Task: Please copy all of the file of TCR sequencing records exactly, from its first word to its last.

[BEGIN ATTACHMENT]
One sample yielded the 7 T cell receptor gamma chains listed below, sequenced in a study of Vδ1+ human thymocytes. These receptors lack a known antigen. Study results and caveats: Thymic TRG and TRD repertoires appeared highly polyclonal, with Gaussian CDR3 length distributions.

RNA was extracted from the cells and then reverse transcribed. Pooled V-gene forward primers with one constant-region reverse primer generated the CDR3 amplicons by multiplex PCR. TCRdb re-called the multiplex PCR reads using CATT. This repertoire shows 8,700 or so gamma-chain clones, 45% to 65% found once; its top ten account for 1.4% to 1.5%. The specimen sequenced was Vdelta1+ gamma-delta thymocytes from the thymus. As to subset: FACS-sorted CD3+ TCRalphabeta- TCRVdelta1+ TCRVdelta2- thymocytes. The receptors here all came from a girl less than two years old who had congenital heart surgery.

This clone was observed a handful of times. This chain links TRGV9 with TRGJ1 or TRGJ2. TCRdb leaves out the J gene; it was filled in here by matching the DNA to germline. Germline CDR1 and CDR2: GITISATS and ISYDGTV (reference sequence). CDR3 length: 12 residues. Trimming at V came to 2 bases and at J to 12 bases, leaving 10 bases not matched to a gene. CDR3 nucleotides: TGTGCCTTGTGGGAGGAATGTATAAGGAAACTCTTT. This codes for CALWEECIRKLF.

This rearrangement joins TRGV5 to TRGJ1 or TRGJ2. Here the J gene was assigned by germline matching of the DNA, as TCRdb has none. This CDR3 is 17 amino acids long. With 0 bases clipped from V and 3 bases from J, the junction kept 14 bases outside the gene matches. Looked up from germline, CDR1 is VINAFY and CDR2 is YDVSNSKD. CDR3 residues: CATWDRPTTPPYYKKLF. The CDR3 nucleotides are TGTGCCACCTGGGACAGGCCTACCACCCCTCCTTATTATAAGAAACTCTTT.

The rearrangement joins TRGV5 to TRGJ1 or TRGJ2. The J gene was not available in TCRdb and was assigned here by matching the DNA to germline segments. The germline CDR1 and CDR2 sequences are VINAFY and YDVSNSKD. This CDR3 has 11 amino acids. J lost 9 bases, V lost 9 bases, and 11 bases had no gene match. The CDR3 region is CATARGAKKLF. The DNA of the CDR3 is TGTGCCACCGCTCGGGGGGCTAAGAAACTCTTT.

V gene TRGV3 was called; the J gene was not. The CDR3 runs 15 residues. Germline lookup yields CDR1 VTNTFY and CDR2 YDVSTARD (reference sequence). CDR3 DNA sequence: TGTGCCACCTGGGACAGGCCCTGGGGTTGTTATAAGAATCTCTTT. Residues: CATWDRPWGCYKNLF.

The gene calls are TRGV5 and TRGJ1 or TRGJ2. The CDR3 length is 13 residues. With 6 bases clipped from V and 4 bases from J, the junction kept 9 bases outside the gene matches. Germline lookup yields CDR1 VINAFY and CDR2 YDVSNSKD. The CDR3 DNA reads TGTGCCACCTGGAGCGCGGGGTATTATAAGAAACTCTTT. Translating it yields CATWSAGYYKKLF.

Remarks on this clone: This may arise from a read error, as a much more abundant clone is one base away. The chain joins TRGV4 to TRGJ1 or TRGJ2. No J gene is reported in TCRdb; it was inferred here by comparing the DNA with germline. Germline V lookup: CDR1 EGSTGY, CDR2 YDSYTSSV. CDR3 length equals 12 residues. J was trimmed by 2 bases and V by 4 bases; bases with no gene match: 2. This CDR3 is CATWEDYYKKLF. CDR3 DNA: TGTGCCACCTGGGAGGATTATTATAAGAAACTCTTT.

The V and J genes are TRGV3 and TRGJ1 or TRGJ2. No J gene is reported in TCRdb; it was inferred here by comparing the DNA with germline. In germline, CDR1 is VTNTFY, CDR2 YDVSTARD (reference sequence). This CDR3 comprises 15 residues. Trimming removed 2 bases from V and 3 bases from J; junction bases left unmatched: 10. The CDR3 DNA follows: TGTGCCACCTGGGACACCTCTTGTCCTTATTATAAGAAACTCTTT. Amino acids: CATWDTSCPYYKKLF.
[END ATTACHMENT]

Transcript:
One sample yielded the 7 T cell receptor gamma chains listed below, sequenced in a study of Vδ1+ human thymocytes. These receptors lack a known antigen. Study results and caveats: Thymic TRG and TRD repertoires appeared highly polyclonal, with Gaussian CDR3 length distributions.

RNA was extracted from the cells and then reverse transcribed. Pooled V-gene forward primers with one constant-region reverse primer generated the CDR3 amplicons by multiplex PCR. TCRdb re-called the multiplex PCR reads using CATT. This repertoire shows 8,700 or so gamma-chain clones, 45% to 65% found once; its top ten account for 1.4% to 1.5%. The specimen sequenced was Vdelta1+ gamma-delta thymocytes from the thymus. As to subset: FACS-sorted CD3+ TCRalphabeta- TCRVdelta1+ TCRVdelta2- thymocytes. The receptors here all came from a girl less than two years old who had congenital heart surgery.

This clone was observed a handful of times. This chain links TRGV9 with TRGJ1 or TRGJ2. TCRdb leaves out the J gene; it was filled in here by matching the DNA to germline. Germline CDR1 and CDR2: GITISATS and ISYDGTV (reference sequence). CDR3 length: 12 residues. Trimming at V came to 2 bases and at J to 12 bases, leaving 10 bases not matched to a gene. CDR3 nucleotides: TGTGCCTTGTGGGAGGAATGTATAAGGAAACTCTTT. This codes for CALWEECIRKLF.

This rearrangement joins TRGV5 to TRGJ1 or TRGJ2. Here the J gene was assigned by germline matching of the DNA, as TCRdb has none. This CDR3 is 17 amino acids long. With 0 bases clipped from V and 3 bases from J, the junction kept 14 bases outside the gene matches. Looked up from germline, CDR1 is VINAFY and CDR2 is YDVSNSKD. CDR3 residues: CATWDRPTTPPYYKKLF. The CDR3 nucleotides are TGTGCCACCTGGGACAGGCCTACCACCCCTCCTTATTATAAGAAACTCTTT.

The rearrangement joins TRGV5 to TRGJ1 or TRGJ2. The J gene was not available in TCRdb and was assigned here by matching the DNA to germline segments. The germline CDR1 and CDR2 sequences are VINAFY and YDVSNSKD. This CDR3 has 11 amino acids. J lost 9 bases, V lost 9 bases, and 11 bases had no gene match. The CDR3 region is CATARGAKKLF. The DNA of the CDR3 is TGTGCCACCGCTCGGGGGGCTAAGAAACTCTTT.

V gene TRGV3 was called; the J gene was not. The CDR3 runs 15 residues. Germline lookup yields CDR1 VTNTFY and CDR2 YDVSTARD (reference sequence). CDR3 DNA sequence: TGTGCCACCTGGGACAGGCCCTGGGGTTGTTATAAGAATCTCTTT. Residues: CATWDRPWGCYKNLF.

The gene calls are TRGV5 and TRGJ1 or TRGJ2. The CDR3 length is 13 residues. With 6 bases clipped from V and 4 bases from J, the junction kept 9 bases outside the gene matches. Germline lookup yields CDR1 VINAFY and CDR2 YDVSNSKD. The CDR3 DNA reads TGTGCCACCTGGAGCGCGGGGTATTATAAGAAACTCTTT. Translating it yields CATWSAGYYKKLF.

Remarks on this clone: This may arise from a read error, as a much more abundant clone is one base away. The chain joins TRGV4 to TRGJ1 or TRGJ2. No J gene is reported in TCRdb; it was inferred here by comparing the DNA with germline. Germline V lookup: CDR1 EGSTGY, CDR2 YDSYTSSV. CDR3 length equals 12 residues. J was trimmed by 2 bases and V by 4 bases; bases with no gene match: 2. This CDR3 is CATWEDYYKKLF. CDR3 DNA: TGTGCCACCTGGGAGGATTATTATAAGAAACTCTTT.

The V and J genes are TRGV3 and TRGJ1 or TRGJ2. No J gene is reported in TCRdb; it was inferred here by comparing the DNA with germline. In germline, CDR1 is VTNTFY, CDR2 YDVSTARD (reference sequence). This CDR3 comprises 15 residues. Trimming removed 2 bases from V and 3 bases from J; junction bases left unmatched: 10. The CDR3 DNA follows: TGTGCCACCTGGGACACCTCTTGTCCTTATTATAAGAAACTCTTT. Amino acids: CATWDTSCPYYKKLF.